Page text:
Oh Captain My Captain - Recklessly She Split the Sea
Record Label: Bladen County Records
Release Date: November 14, 2008
The members of the Portland rock group Oh Captain My Captain aren’t nearly as talented as they think they are. Their debut disc, Recklessly She Split the Sea, moves with effortless swagger and their lead singer has a weary, forlorn croon that carries each of the songs, but that’s really about as far as they go. An orchestra instrumental serves as a promising start on the first track, “Opening Credits,” and returns as a minute-long opener to seventh track, “Don’t Be a Hero,” but the violins get bogged down throughout the rest of the record. The strings are present on the plaintive “Stones of Lead,” but disappear shortly after the opening, and then pop up only sporadically and mutely for the duration of the record. In their place, jittery, garage-style rock swirls around, with one hand firmly geared towards the pop spectrum and the other towards the psychedelic angle. The songs are definitely dramatic and catastrophic, especially with lines like, “If some man should come to take you out of my life, go with him, baby you’re not worth the fight, not tonight,” but the power isn’t exactly felt. The vocals and the delivery comes across more like a smokescreen than that of actual fact. That is to say, listening to this album almost feels like one great magic trick.
Founding members Jesse Bettis (vocals/guitar) and Josh Spacek (guitar) know all the right buttons to push and do so effectively, but none of it feels authentic or first-rate. Bettis’ vocal stylings even carry a bit of Chris Martin and David Bazan in their movements, but the grandiose, cinematic elements are too few and far between, and when they are present, their presence is ephemeral and understated. While the album is chock full of piano, vibes, bells and even a trumpet, their ability to augment the songs falters. What results is a quirky mess. The progressive rock moments feel more like mimicry than originality, and the hooks don’t stand out nearly as well as one would hope. The only track that has a radio-ready feel to it is the sixth track, “All My Good Luck,” and the cinematic opener, “Anne Marie.” It isn’t until the last four songs that the band puts together songs worth repeating. The group cites Radiohead, The Beatles, and Queen as influences, and each one of them is felt here, but not as effectively as one might hope. By the time the album concludes, the herky-jerky rhythms and over-the-top crooning are all a bit too much. Is it good music? Sure. Is it tolerable music? Absolutely. Does it make me want to listen again? Not entirely.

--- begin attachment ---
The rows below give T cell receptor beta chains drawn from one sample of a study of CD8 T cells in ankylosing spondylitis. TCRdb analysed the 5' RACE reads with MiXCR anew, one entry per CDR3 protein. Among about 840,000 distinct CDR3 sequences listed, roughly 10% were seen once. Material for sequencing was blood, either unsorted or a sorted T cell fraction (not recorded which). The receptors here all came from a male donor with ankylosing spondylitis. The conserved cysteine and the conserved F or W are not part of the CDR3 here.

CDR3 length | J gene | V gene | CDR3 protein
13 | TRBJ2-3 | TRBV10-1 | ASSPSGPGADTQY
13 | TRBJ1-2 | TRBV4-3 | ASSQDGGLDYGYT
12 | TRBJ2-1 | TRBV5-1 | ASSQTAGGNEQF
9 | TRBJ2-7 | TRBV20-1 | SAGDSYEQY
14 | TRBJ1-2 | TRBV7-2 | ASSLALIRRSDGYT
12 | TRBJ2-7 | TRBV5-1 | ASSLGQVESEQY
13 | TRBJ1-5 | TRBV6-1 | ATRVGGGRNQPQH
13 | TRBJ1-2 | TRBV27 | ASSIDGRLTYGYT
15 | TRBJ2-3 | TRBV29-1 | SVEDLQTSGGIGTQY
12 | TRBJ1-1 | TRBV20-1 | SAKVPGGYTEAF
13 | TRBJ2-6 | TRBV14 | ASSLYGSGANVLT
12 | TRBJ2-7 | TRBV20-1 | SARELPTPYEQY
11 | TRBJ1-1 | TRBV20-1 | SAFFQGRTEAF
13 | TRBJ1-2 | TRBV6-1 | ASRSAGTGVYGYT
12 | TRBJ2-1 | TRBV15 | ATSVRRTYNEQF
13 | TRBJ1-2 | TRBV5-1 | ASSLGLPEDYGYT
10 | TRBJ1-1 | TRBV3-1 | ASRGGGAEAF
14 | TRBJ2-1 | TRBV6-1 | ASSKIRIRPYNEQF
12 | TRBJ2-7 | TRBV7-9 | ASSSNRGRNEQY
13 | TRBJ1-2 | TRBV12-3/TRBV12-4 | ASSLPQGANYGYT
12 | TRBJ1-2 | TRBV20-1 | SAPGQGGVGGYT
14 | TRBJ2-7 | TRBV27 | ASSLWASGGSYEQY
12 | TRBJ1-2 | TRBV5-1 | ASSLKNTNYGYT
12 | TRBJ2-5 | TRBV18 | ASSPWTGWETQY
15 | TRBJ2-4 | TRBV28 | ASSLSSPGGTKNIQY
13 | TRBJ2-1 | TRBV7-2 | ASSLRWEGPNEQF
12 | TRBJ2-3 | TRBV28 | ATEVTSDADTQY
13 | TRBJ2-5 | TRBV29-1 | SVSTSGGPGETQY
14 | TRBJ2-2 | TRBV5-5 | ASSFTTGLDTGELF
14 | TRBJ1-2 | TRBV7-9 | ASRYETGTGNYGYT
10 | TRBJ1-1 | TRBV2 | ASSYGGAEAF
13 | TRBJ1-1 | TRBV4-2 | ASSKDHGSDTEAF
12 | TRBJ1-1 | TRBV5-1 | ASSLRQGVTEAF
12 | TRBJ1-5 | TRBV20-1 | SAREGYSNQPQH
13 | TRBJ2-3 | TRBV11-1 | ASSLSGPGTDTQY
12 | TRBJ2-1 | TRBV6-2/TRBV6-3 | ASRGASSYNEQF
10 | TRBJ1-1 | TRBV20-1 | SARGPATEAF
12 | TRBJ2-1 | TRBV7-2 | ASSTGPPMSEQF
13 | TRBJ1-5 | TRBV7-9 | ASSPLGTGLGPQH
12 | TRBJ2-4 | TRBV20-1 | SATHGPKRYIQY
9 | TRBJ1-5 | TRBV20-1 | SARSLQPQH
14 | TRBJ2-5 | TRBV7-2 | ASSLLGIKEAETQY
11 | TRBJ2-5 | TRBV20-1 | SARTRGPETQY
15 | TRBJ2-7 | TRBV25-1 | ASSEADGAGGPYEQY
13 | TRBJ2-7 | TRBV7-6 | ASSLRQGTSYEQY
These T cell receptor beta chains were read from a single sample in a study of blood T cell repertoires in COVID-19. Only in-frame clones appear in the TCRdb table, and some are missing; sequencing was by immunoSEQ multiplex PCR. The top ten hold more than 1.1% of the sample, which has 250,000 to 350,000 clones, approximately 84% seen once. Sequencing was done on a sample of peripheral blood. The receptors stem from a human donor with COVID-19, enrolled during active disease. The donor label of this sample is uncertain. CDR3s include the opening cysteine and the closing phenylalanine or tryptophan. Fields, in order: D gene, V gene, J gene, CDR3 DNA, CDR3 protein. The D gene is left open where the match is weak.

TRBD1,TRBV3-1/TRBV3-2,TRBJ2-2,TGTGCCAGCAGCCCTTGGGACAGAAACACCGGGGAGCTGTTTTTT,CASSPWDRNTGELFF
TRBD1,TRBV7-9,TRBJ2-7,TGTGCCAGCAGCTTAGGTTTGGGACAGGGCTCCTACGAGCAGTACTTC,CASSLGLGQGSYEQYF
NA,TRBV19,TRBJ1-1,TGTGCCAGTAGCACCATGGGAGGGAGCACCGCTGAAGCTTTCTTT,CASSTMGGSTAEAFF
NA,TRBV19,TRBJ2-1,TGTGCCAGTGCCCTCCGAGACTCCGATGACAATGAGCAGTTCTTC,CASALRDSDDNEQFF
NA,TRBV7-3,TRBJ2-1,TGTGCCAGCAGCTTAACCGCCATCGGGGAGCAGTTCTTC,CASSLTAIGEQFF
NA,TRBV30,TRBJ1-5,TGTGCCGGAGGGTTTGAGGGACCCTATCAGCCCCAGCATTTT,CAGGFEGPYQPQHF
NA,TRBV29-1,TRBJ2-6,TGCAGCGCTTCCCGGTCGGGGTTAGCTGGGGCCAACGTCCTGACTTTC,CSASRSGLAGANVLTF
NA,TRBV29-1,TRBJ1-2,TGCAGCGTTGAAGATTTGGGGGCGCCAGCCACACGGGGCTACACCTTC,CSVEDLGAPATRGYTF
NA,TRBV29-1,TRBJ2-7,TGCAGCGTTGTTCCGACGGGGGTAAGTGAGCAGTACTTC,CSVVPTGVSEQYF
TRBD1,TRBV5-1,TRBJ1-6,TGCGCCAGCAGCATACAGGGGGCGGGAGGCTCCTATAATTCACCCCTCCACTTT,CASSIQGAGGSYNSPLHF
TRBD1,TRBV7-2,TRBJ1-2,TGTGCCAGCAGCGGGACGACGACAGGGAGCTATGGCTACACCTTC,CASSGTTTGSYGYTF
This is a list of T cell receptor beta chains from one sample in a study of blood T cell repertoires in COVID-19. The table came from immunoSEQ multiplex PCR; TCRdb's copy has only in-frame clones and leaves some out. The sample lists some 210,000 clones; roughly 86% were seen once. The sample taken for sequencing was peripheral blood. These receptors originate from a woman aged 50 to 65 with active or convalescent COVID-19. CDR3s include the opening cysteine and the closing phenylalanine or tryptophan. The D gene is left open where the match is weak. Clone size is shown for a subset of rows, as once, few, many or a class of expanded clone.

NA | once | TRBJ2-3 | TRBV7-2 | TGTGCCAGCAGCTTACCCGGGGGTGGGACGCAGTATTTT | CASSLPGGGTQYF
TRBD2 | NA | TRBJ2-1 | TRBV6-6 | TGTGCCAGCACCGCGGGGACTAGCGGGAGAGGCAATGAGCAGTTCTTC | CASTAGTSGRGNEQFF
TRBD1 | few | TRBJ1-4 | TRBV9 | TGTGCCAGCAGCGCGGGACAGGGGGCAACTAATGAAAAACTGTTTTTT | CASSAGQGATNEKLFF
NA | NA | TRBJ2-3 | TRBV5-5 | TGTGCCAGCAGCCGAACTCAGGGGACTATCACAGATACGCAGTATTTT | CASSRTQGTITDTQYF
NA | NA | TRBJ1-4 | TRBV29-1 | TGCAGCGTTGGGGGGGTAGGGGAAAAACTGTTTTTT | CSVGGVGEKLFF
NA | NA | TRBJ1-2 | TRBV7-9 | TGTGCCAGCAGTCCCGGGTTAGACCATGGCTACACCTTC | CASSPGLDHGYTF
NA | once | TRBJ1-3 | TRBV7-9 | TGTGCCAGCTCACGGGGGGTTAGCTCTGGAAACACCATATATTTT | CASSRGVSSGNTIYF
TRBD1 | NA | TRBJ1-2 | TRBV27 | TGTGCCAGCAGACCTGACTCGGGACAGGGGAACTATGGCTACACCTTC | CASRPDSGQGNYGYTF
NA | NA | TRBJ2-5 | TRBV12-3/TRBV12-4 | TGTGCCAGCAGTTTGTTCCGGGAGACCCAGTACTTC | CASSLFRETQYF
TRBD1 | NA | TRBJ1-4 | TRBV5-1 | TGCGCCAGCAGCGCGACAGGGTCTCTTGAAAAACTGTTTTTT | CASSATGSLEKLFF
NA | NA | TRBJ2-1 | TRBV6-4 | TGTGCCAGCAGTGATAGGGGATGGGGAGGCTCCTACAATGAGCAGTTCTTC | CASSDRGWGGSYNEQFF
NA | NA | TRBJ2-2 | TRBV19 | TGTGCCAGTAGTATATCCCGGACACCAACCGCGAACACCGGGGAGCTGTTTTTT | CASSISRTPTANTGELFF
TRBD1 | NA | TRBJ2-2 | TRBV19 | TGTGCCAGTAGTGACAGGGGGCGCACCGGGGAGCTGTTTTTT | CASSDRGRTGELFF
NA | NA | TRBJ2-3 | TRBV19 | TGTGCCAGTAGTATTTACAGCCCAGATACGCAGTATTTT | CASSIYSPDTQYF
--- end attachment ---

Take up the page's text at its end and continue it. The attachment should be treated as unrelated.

That being said, this album has the right formula and all the potency to make it far. They’ll probably even make it to radio and their much-heralded live show will win me over, but for now, this tepid reaction is all they’re getting from me.